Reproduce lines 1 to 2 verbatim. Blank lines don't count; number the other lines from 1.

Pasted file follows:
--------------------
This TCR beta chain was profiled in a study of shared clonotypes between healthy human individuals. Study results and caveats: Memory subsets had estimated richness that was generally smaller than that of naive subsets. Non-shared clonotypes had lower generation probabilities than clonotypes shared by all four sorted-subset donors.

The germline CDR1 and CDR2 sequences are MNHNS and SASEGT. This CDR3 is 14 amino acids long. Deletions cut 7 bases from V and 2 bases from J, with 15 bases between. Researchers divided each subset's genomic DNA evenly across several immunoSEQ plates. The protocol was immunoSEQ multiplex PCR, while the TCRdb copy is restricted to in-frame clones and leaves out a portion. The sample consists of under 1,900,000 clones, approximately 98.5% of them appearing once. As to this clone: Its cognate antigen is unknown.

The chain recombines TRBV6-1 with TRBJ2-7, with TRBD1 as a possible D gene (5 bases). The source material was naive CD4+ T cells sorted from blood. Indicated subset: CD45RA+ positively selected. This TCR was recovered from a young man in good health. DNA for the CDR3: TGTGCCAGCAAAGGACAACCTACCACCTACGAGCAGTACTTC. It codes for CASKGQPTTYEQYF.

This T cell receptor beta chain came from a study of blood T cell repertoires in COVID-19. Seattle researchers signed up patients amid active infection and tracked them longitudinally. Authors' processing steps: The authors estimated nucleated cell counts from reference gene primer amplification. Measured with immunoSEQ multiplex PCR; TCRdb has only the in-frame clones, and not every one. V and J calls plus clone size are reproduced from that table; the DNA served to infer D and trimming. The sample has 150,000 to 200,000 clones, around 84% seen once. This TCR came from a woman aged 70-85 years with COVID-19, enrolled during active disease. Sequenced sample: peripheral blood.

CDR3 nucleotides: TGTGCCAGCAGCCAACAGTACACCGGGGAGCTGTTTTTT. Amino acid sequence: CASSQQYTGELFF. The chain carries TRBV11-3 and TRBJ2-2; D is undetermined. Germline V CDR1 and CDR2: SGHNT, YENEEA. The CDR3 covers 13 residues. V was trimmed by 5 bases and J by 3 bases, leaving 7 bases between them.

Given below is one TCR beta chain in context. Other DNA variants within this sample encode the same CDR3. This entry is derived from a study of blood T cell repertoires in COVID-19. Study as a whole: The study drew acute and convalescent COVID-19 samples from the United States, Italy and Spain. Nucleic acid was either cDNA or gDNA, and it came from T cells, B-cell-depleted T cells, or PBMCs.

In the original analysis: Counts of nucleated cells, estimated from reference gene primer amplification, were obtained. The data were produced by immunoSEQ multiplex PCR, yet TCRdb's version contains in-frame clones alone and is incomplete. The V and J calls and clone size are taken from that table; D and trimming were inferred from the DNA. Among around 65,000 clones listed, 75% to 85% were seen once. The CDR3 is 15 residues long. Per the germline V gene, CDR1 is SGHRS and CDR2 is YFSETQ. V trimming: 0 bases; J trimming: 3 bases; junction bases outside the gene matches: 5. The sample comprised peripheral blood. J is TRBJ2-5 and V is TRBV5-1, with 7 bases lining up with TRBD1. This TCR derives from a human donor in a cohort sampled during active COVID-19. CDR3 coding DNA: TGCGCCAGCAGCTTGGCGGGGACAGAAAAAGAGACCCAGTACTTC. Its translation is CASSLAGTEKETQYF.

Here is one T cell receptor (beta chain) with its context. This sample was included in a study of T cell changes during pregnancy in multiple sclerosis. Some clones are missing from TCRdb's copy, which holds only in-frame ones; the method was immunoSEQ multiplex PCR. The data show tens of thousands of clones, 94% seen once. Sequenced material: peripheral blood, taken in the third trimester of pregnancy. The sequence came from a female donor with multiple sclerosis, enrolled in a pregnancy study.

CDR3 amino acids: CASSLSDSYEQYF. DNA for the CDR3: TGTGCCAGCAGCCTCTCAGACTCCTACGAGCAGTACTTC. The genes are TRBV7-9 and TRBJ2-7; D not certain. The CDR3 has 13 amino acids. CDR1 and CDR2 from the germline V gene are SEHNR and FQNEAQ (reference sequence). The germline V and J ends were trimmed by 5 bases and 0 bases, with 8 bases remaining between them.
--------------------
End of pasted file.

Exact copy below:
This TCR beta chain was profiled in a study of shared clonotypes between healthy human individuals. Study results and caveats: Memory subsets had estimated richness that was generally smaller than that of naive subsets. Non-shared clonotypes had lower generation probabilities than clonotypes shared by all four sorted-subset donors.

The germline CDR1 and CDR2 sequences are MNHNS and SASEGT. This CDR3 is 14 amino acids long. Deletions cut 7 bases from V and 2 bases from J, with 15 bases between. Researchers divided each subset's genomic DNA evenly across several immunoSEQ plates. The protocol was immunoSEQ multiplex PCR, while the TCRdb copy is restricted to in-frame clones and leaves out a portion. The sample consists of under 1,900,000 clones, approximately 98.5% of them appearing once. As to this clone: Its cognate antigen is unknown.